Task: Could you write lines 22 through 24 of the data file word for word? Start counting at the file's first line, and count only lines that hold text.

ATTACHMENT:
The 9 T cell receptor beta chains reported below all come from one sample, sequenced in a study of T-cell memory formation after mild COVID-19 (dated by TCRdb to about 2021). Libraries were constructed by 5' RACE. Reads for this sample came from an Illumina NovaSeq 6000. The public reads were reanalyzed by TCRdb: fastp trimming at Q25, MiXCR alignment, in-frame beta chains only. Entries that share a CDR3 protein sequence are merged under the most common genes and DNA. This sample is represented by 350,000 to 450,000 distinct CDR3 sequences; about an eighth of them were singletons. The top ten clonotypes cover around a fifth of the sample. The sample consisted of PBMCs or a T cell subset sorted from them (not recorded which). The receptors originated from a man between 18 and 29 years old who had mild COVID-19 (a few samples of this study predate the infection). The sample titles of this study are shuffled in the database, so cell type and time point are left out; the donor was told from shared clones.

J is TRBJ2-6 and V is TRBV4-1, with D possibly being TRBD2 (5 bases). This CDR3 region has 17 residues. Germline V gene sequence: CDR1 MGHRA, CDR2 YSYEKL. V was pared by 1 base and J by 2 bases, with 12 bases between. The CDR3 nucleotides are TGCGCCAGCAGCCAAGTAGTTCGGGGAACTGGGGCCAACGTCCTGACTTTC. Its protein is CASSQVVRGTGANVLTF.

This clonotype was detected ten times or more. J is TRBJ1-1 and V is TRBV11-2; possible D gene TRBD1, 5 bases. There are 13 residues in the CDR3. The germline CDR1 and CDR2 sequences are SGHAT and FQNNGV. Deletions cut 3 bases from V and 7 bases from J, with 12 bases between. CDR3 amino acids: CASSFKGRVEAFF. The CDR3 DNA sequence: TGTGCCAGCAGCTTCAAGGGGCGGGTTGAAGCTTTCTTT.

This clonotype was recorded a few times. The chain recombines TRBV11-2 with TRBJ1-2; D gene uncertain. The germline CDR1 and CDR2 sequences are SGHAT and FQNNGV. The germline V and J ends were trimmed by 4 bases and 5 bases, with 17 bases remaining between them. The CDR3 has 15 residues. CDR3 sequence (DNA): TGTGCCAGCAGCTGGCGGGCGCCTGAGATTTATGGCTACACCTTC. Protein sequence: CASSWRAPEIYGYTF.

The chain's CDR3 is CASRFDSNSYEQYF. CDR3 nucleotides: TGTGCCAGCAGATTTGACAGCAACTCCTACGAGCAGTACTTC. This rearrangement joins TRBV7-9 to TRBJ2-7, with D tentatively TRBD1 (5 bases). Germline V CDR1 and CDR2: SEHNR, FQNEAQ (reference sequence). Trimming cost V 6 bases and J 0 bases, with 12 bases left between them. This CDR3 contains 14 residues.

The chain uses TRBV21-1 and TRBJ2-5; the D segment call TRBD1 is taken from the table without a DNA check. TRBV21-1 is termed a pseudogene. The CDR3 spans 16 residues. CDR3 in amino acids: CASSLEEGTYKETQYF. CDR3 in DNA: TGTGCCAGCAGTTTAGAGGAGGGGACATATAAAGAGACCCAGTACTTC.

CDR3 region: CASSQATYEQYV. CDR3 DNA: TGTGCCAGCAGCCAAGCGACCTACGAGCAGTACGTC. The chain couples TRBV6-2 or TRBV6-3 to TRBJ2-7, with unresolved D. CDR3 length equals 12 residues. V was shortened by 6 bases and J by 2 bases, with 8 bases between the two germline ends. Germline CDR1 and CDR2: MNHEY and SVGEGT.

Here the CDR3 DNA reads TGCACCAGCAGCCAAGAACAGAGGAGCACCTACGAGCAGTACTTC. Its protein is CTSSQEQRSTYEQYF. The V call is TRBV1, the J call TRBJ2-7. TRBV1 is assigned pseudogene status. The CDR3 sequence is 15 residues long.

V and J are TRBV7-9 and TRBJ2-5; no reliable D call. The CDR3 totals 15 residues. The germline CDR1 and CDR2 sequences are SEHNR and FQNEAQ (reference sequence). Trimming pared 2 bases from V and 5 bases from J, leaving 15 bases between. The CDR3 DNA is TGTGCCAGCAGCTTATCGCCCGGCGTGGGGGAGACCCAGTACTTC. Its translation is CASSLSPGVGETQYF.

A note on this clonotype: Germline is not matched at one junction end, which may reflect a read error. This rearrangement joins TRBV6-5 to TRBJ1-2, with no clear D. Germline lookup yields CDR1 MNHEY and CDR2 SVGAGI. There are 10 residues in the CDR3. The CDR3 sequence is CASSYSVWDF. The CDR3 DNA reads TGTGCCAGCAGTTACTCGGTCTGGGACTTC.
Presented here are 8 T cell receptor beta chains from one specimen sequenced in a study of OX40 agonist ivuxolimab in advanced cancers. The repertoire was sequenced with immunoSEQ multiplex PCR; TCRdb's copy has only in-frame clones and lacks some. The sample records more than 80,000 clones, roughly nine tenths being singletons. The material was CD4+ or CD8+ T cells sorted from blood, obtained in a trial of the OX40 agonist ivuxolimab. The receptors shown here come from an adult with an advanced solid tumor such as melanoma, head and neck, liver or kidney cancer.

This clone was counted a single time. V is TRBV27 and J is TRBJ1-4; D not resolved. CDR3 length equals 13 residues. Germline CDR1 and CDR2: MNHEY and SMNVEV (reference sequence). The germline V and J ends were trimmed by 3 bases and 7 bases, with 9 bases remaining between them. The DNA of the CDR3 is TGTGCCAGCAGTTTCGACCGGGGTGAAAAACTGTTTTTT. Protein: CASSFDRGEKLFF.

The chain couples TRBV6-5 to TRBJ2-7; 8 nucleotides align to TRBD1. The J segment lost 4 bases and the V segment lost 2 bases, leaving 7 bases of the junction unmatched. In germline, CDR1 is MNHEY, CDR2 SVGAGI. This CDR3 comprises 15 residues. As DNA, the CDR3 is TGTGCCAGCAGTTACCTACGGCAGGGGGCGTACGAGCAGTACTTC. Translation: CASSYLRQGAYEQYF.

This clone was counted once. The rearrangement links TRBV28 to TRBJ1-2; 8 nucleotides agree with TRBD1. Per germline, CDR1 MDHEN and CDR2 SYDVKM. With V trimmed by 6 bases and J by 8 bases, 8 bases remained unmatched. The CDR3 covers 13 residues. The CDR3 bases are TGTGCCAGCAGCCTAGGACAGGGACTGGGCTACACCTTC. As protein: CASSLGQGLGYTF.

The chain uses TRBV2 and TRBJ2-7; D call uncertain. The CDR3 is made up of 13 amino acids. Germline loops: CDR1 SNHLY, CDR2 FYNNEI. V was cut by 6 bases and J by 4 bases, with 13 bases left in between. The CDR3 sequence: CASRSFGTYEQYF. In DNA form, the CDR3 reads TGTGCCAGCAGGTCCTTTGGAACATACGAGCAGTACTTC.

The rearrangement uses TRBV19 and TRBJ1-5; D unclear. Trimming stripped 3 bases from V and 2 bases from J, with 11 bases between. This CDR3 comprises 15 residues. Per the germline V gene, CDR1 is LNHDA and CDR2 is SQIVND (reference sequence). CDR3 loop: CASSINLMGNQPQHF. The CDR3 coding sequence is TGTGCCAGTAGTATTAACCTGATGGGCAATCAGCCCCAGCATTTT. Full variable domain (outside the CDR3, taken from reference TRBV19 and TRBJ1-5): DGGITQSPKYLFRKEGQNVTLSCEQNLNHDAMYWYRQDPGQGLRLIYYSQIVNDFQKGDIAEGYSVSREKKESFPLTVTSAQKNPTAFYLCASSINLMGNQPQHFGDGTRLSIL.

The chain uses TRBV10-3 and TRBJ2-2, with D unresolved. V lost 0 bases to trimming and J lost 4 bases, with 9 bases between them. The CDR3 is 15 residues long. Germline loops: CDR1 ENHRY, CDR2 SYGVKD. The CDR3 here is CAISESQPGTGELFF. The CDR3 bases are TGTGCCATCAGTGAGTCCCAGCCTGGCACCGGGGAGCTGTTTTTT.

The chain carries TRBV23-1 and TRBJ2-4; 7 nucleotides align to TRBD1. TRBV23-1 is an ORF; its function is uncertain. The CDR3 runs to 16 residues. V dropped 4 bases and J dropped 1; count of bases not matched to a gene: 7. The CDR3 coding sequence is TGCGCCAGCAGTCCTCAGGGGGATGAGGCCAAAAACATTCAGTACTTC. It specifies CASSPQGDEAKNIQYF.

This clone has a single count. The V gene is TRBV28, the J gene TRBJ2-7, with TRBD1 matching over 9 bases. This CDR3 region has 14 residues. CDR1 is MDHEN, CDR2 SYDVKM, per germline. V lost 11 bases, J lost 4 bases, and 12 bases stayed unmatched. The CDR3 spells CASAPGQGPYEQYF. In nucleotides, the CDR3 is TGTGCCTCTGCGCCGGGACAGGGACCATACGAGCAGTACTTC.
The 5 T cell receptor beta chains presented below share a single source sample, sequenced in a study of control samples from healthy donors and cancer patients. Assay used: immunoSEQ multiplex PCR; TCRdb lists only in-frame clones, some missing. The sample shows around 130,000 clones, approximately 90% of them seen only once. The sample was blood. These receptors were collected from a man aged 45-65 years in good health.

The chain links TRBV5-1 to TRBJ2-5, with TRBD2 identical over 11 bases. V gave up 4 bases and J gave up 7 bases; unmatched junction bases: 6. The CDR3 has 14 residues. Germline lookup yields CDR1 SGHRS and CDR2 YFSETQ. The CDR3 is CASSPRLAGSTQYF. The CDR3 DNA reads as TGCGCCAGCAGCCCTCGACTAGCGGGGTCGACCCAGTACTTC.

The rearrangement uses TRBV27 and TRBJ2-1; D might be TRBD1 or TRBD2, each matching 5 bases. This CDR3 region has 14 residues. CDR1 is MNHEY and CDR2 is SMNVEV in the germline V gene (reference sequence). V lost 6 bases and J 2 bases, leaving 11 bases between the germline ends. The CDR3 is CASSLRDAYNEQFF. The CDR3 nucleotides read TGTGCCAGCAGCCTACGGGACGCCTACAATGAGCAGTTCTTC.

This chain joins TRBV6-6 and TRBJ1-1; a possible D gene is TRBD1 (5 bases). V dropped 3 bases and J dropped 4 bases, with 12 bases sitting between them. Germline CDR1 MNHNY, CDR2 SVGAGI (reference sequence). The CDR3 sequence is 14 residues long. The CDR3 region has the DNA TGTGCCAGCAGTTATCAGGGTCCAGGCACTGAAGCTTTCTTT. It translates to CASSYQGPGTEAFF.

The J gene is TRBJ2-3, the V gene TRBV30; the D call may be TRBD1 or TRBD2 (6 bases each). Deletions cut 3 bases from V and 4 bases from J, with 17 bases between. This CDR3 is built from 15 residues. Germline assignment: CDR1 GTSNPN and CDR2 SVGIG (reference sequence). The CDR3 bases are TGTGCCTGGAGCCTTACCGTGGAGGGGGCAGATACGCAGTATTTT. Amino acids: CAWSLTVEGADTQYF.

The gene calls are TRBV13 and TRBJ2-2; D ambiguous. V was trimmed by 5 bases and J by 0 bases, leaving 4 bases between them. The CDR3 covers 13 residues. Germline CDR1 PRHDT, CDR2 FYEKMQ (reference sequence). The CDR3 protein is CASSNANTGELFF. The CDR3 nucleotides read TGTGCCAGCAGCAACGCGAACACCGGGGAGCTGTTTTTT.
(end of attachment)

The rearrangement uses TRBV27 and TRBJ2-1; D might be TRBD1 or TRBD2, each matching 5 bases. This CDR3 region has 14 residues. CDR1 is MNHEY and CDR2 is SMNVEV in the germline V gene (reference sequence). V lost 6 bases and J 2 bases, leaving 11 bases between the germline ends. The CDR3 is CASSLRDAYNEQFF. The CDR3 nucleotides read TGTGCCAGCAGCCTACGGGACGCCTACAATGAGCAGTTCTTC.

This chain joins TRBV6-6 and TRBJ1-1; a possible D gene is TRBD1 (5 bases). V dropped 3 bases and J dropped 4 bases, with 12 bases sitting between them. Germline CDR1 MNHNY, CDR2 SVGAGI (reference sequence). The CDR3 sequence is 14 residues long. The CDR3 region has the DNA TGTGCCAGCAGTTATCAGGGTCCAGGCACTGAAGCTTTCTTT. It translates to CASSYQGPGTEAFF.

The J gene is TRBJ2-3, the V gene TRBV30; the D call may be TRBD1 or TRBD2 (6 bases each). Deletions cut 3 bases from V and 4 bases from J, with 17 bases between. This CDR3 is built from 15 residues. Germline assignment: CDR1 GTSNPN and CDR2 SVGIG (reference sequence). The CDR3 bases are TGTGCCTGGAGCCTTACCGTGGAGGGGGCAGATACGCAGTATTTT. Amino acids: CAWSLTVEGADTQYF.